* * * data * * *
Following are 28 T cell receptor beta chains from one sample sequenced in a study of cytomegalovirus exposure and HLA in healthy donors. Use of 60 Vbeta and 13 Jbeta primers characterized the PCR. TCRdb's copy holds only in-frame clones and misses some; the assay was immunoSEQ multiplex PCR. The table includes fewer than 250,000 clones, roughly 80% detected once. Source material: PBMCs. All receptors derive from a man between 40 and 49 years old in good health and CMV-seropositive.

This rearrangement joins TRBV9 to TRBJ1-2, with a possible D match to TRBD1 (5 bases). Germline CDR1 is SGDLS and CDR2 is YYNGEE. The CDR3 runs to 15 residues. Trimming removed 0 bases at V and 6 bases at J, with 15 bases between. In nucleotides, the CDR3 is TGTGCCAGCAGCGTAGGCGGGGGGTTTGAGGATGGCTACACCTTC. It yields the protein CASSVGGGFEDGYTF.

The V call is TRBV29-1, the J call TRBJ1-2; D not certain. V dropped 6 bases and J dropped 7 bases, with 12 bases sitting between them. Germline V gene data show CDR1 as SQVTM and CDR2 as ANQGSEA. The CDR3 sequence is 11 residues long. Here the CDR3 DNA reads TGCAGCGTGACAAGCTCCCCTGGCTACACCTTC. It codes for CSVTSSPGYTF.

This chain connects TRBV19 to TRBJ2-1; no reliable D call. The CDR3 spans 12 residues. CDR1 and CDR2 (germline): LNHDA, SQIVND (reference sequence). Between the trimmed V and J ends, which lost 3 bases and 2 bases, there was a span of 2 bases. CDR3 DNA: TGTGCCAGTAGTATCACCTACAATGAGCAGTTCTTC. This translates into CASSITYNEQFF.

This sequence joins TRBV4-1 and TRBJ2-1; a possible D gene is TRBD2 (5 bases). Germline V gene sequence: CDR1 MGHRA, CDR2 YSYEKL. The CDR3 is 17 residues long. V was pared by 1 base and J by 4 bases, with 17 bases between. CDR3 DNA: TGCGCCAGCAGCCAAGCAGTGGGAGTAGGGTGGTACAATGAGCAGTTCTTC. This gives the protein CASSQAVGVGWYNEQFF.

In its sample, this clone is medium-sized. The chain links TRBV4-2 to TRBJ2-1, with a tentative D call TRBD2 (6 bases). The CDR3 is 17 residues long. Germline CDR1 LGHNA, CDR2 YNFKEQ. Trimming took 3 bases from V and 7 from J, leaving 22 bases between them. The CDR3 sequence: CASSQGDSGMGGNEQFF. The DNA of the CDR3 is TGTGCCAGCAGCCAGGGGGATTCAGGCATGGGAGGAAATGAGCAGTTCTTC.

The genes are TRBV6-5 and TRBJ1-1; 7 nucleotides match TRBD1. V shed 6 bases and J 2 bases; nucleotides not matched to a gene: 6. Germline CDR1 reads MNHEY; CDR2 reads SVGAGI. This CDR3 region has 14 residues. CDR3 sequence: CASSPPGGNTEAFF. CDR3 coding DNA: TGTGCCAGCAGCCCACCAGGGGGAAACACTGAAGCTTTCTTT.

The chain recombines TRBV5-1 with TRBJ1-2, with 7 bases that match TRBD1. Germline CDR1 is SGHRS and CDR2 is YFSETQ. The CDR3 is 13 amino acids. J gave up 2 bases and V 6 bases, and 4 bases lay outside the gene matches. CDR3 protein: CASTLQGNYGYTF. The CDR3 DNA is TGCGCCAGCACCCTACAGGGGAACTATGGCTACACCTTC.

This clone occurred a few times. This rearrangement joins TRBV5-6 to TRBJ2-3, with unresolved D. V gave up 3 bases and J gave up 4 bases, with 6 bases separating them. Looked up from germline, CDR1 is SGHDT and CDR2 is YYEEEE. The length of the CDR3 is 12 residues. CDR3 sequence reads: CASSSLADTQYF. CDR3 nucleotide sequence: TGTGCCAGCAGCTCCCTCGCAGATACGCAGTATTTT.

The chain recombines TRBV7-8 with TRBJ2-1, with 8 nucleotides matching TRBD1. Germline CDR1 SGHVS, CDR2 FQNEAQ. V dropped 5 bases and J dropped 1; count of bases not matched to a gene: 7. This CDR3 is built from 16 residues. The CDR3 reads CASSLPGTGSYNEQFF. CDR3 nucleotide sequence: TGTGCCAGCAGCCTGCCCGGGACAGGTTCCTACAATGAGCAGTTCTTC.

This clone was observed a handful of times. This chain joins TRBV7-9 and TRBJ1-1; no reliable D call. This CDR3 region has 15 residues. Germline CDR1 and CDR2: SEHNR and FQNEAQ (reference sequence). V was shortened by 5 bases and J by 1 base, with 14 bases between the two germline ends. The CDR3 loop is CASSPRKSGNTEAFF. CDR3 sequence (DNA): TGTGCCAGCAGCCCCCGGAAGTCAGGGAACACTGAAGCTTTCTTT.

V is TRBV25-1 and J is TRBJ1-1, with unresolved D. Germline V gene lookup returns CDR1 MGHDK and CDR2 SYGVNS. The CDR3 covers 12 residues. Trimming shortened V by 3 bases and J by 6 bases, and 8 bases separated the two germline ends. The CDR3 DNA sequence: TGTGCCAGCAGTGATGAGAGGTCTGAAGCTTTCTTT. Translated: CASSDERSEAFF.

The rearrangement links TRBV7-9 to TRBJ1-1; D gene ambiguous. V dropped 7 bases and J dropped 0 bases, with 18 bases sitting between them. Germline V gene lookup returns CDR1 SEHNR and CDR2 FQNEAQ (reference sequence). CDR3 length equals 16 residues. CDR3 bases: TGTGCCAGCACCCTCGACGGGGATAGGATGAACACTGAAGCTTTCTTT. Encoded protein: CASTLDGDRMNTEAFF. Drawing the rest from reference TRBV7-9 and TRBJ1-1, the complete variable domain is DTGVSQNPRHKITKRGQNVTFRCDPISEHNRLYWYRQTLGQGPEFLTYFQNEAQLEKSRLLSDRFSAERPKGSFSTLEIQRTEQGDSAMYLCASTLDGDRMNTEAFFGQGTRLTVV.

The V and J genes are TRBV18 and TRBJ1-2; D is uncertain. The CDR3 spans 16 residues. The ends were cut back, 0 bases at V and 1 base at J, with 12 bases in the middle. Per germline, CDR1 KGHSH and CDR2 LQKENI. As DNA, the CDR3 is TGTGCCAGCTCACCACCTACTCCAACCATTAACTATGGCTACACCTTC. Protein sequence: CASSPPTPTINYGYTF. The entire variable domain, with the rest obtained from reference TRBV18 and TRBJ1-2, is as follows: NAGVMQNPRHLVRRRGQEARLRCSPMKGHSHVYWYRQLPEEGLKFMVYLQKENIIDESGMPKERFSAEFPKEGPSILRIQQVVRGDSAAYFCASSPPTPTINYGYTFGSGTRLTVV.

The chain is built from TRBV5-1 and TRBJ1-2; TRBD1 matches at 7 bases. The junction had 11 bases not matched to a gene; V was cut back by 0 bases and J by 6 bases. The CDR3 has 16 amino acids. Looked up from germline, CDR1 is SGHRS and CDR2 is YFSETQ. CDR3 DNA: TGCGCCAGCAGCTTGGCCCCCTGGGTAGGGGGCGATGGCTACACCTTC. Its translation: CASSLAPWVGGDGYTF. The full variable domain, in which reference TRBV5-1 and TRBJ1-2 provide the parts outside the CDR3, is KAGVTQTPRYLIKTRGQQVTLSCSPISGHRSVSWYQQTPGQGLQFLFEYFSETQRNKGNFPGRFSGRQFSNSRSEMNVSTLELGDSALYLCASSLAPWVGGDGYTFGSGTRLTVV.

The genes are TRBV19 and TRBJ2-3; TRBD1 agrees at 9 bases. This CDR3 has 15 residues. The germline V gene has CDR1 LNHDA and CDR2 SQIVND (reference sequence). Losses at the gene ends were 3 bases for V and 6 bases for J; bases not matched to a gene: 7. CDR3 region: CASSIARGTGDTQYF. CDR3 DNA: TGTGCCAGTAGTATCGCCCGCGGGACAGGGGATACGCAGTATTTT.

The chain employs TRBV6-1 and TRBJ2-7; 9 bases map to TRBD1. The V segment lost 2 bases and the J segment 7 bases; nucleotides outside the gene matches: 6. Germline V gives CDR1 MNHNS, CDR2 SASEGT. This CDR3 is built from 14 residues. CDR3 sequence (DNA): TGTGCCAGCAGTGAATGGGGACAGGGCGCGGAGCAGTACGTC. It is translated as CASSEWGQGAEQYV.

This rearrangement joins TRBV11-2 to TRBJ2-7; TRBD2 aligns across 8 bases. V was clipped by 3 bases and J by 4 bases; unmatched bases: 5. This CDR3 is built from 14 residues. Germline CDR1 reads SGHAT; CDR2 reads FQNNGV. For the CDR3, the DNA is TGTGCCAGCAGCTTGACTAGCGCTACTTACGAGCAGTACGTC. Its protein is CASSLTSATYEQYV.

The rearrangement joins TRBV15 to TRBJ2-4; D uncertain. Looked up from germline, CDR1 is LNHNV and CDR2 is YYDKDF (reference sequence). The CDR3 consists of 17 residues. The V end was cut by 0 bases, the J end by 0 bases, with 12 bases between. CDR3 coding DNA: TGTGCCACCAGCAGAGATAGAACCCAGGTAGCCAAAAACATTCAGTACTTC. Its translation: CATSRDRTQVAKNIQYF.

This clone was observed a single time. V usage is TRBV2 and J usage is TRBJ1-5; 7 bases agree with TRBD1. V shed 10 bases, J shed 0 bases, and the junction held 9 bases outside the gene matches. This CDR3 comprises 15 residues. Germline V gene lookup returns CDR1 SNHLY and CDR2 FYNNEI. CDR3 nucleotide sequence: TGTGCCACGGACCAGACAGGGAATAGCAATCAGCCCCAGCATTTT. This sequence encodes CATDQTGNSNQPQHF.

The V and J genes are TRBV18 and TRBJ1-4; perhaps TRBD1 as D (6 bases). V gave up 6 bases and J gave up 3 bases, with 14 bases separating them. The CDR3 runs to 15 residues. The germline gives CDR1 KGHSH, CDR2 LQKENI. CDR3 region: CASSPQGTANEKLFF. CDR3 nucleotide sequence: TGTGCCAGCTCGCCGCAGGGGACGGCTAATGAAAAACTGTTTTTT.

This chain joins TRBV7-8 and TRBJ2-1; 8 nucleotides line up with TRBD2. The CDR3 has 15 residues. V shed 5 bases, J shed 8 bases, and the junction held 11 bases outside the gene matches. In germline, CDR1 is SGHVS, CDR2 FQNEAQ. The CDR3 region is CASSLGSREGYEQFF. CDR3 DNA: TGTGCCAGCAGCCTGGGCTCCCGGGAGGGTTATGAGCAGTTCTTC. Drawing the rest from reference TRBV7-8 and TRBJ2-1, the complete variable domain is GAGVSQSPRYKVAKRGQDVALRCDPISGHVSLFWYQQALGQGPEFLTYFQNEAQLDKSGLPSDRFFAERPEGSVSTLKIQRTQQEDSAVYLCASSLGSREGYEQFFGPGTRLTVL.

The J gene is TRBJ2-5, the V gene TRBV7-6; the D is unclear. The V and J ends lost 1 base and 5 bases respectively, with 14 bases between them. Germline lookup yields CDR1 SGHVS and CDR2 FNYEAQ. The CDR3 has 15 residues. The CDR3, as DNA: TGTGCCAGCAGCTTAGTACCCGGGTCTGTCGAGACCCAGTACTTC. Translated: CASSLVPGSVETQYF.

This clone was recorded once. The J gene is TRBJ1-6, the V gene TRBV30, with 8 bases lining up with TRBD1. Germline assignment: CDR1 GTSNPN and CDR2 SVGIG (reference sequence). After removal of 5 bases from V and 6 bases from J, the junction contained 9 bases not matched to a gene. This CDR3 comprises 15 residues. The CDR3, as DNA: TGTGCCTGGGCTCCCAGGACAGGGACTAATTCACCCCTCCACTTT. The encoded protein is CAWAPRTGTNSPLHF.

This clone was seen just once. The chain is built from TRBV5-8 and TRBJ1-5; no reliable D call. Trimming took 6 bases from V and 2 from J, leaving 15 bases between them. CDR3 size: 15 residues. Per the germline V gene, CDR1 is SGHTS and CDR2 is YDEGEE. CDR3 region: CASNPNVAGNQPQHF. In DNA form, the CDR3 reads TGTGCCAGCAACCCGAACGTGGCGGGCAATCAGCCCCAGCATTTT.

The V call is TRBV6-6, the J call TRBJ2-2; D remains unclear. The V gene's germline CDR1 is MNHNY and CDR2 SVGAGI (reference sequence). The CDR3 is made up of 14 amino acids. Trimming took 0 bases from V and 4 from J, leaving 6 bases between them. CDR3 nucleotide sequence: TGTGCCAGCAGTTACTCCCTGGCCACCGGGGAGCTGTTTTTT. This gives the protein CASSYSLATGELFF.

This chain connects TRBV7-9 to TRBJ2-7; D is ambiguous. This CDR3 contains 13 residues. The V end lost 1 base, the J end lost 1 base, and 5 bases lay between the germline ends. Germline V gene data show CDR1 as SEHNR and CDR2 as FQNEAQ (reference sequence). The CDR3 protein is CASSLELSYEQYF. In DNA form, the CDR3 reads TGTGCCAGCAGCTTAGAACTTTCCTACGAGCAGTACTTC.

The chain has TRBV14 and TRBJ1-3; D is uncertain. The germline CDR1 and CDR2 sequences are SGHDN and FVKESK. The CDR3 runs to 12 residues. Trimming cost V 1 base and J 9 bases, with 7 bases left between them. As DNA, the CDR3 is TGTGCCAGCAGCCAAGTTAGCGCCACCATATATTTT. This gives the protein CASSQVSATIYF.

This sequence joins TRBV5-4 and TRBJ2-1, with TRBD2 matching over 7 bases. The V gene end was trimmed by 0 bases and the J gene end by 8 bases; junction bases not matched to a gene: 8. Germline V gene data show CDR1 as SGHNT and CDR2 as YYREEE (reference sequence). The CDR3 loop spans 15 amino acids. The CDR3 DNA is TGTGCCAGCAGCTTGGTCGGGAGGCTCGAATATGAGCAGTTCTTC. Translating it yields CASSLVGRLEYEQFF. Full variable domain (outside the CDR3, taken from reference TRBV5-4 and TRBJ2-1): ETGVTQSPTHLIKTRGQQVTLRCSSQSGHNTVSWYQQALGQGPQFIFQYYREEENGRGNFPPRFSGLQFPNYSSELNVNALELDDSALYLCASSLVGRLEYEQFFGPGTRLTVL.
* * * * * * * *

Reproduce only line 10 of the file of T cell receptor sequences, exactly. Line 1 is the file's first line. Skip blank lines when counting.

The chain recombines TRBV7-8 with TRBJ2-1, with 8 nucleotides matching TRBD1. Germline CDR1 SGHVS, CDR2 FQNEAQ. V dropped 5 bases and J dropped 1; count of bases not matched to a gene: 7. This CDR3 is built from 16 residues. The CDR3 reads CASSLPGTGSYNEQFF. CDR3 nucleotide sequence: TGTGCCAGCAGCCTGCCCGGGACAGGTTCCTACAATGAGCAGTTCTTC.